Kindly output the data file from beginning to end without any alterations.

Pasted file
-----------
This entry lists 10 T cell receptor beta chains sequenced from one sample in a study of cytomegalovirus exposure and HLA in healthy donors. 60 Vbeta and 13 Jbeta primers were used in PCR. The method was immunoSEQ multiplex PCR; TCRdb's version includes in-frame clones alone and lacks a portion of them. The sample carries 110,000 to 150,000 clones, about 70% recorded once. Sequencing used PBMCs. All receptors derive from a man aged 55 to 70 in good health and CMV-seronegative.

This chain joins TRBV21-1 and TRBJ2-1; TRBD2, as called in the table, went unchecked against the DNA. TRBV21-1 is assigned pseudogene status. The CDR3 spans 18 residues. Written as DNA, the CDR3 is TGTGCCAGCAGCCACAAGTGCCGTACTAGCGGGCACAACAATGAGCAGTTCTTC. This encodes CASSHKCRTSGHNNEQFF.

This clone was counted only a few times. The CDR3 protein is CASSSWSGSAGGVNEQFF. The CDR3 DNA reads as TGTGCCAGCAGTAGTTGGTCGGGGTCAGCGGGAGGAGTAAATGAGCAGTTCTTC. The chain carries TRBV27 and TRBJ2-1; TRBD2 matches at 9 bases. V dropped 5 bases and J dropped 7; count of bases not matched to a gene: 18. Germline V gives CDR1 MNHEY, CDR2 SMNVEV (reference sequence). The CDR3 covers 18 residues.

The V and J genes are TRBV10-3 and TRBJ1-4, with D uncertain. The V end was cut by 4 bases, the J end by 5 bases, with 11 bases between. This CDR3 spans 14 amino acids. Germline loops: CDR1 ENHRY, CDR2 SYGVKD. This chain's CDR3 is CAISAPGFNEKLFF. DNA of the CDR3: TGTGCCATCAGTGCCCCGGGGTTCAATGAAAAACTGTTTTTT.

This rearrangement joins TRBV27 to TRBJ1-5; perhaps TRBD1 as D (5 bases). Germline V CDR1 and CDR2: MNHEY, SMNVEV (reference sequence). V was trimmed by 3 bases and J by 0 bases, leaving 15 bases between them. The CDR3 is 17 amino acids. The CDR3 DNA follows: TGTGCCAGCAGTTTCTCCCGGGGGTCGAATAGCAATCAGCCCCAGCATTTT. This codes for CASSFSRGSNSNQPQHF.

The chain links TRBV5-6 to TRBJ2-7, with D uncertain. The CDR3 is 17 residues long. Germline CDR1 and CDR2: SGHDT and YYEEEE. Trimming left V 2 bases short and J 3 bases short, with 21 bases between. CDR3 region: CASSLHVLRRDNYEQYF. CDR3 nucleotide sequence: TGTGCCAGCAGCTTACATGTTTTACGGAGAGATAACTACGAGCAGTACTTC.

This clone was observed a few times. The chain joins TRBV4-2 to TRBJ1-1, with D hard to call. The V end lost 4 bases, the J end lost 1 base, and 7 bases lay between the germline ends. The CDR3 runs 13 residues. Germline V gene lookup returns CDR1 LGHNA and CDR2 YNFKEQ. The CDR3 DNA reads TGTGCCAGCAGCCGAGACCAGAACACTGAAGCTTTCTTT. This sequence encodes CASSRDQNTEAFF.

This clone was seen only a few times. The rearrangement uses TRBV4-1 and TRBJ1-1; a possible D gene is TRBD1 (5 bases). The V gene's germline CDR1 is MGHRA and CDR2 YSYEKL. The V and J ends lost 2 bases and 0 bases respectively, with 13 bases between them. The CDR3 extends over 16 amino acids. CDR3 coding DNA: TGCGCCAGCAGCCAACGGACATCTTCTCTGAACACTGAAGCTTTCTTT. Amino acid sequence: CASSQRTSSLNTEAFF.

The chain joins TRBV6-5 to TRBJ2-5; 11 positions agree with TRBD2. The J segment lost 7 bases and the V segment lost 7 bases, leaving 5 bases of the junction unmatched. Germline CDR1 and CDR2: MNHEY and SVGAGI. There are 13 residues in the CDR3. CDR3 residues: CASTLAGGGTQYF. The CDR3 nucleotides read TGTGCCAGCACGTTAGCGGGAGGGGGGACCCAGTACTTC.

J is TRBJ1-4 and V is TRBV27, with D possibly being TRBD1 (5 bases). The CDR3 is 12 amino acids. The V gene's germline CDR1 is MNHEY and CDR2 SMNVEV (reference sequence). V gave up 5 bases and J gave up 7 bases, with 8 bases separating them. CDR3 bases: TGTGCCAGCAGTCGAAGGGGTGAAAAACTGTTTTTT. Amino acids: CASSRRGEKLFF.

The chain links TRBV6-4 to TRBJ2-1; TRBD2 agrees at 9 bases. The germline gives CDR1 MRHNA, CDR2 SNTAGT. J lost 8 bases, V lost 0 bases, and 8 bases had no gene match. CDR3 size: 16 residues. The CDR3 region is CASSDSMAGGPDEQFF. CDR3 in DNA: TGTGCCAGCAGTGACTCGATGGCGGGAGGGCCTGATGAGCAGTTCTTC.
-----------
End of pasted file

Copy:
This entry lists 10 T cell receptor beta chains sequenced from one sample in a study of cytomegalovirus exposure and HLA in healthy donors. 60 Vbeta and 13 Jbeta primers were used in PCR. The method was immunoSEQ multiplex PCR; TCRdb's version includes in-frame clones alone and lacks a portion of them. The sample carries 110,000 to 150,000 clones, about 70% recorded once. Sequencing used PBMCs. All receptors derive from a man aged 55 to 70 in good health and CMV-seronegative.

This chain joins TRBV21-1 and TRBJ2-1; TRBD2, as called in the table, went unchecked against the DNA. TRBV21-1 is assigned pseudogene status. The CDR3 spans 18 residues. Written as DNA, the CDR3 is TGTGCCAGCAGCCACAAGTGCCGTACTAGCGGGCACAACAATGAGCAGTTCTTC. This encodes CASSHKCRTSGHNNEQFF.

This clone was counted only a few times. The CDR3 protein is CASSSWSGSAGGVNEQFF. The CDR3 DNA reads as TGTGCCAGCAGTAGTTGGTCGGGGTCAGCGGGAGGAGTAAATGAGCAGTTCTTC. The chain carries TRBV27 and TRBJ2-1; TRBD2 matches at 9 bases. V dropped 5 bases and J dropped 7; count of bases not matched to a gene: 18. Germline V gives CDR1 MNHEY, CDR2 SMNVEV (reference sequence). The CDR3 covers 18 residues.

The V and J genes are TRBV10-3 and TRBJ1-4, with D uncertain. The V end was cut by 4 bases, the J end by 5 bases, with 11 bases between. This CDR3 spans 14 amino acids. Germline loops: CDR1 ENHRY, CDR2 SYGVKD. This chain's CDR3 is CAISAPGFNEKLFF. DNA of the CDR3: TGTGCCATCAGTGCCCCGGGGTTCAATGAAAAACTGTTTTTT.

This rearrangement joins TRBV27 to TRBJ1-5; perhaps TRBD1 as D (5 bases). Germline V CDR1 and CDR2: MNHEY, SMNVEV (reference sequence). V was trimmed by 3 bases and J by 0 bases, leaving 15 bases between them. The CDR3 is 17 amino acids. The CDR3 DNA follows: TGTGCCAGCAGTTTCTCCCGGGGGTCGAATAGCAATCAGCCCCAGCATTTT. This codes for CASSFSRGSNSNQPQHF.

The chain links TRBV5-6 to TRBJ2-7, with D uncertain. The CDR3 is 17 residues long. Germline CDR1 and CDR2: SGHDT and YYEEEE. Trimming left V 2 bases short and J 3 bases short, with 21 bases between. CDR3 region: CASSLHVLRRDNYEQYF. CDR3 nucleotide sequence: TGTGCCAGCAGCTTACATGTTTTACGGAGAGATAACTACGAGCAGTACTTC.

This clone was observed a few times. The chain joins TRBV4-2 to TRBJ1-1, with D hard to call. The V end lost 4 bases, the J end lost 1 base, and 7 bases lay between the germline ends. The CDR3 runs 13 residues. Germline V gene lookup returns CDR1 LGHNA and CDR2 YNFKEQ. The CDR3 DNA reads TGTGCCAGCAGCCGAGACCAGAACACTGAAGCTTTCTTT. This sequence encodes CASSRDQNTEAFF.

This clone was seen only a few times. The rearrangement uses TRBV4-1 and TRBJ1-1; a possible D gene is TRBD1 (5 bases). The V gene's germline CDR1 is MGHRA and CDR2 YSYEKL. The V and J ends lost 2 bases and 0 bases respectively, with 13 bases between them. The CDR3 extends over 16 amino acids. CDR3 coding DNA: TGCGCCAGCAGCCAACGGACATCTTCTCTGAACACTGAAGCTTTCTTT. Amino acid sequence: CASSQRTSSLNTEAFF.

The chain joins TRBV6-5 to TRBJ2-5; 11 positions agree with TRBD2. The J segment lost 7 bases and the V segment lost 7 bases, leaving 5 bases of the junction unmatched. Germline CDR1 and CDR2: MNHEY and SVGAGI. There are 13 residues in the CDR3. CDR3 residues: CASTLAGGGTQYF. The CDR3 nucleotides read TGTGCCAGCACGTTAGCGGGAGGGGGGACCCAGTACTTC.

J is TRBJ1-4 and V is TRBV27, with D possibly being TRBD1 (5 bases). The CDR3 is 12 amino acids. The V gene's germline CDR1 is MNHEY and CDR2 SMNVEV (reference sequence). V gave up 5 bases and J gave up 7 bases, with 8 bases separating them. CDR3 bases: TGTGCCAGCAGTCGAAGGGGTGAAAAACTGTTTTTT. Amino acids: CASSRRGEKLFF.

The chain links TRBV6-4 to TRBJ2-1; TRBD2 agrees at 9 bases. The germline gives CDR1 MRHNA, CDR2 SNTAGT. J lost 8 bases, V lost 0 bases, and 8 bases had no gene match. CDR3 size: 16 residues. The CDR3 region is CASSDSMAGGPDEQFF. CDR3 in DNA: TGTGCCAGCAGTGACTCGATGGCGGGAGGGCCTGATGAGCAGTTCTTC.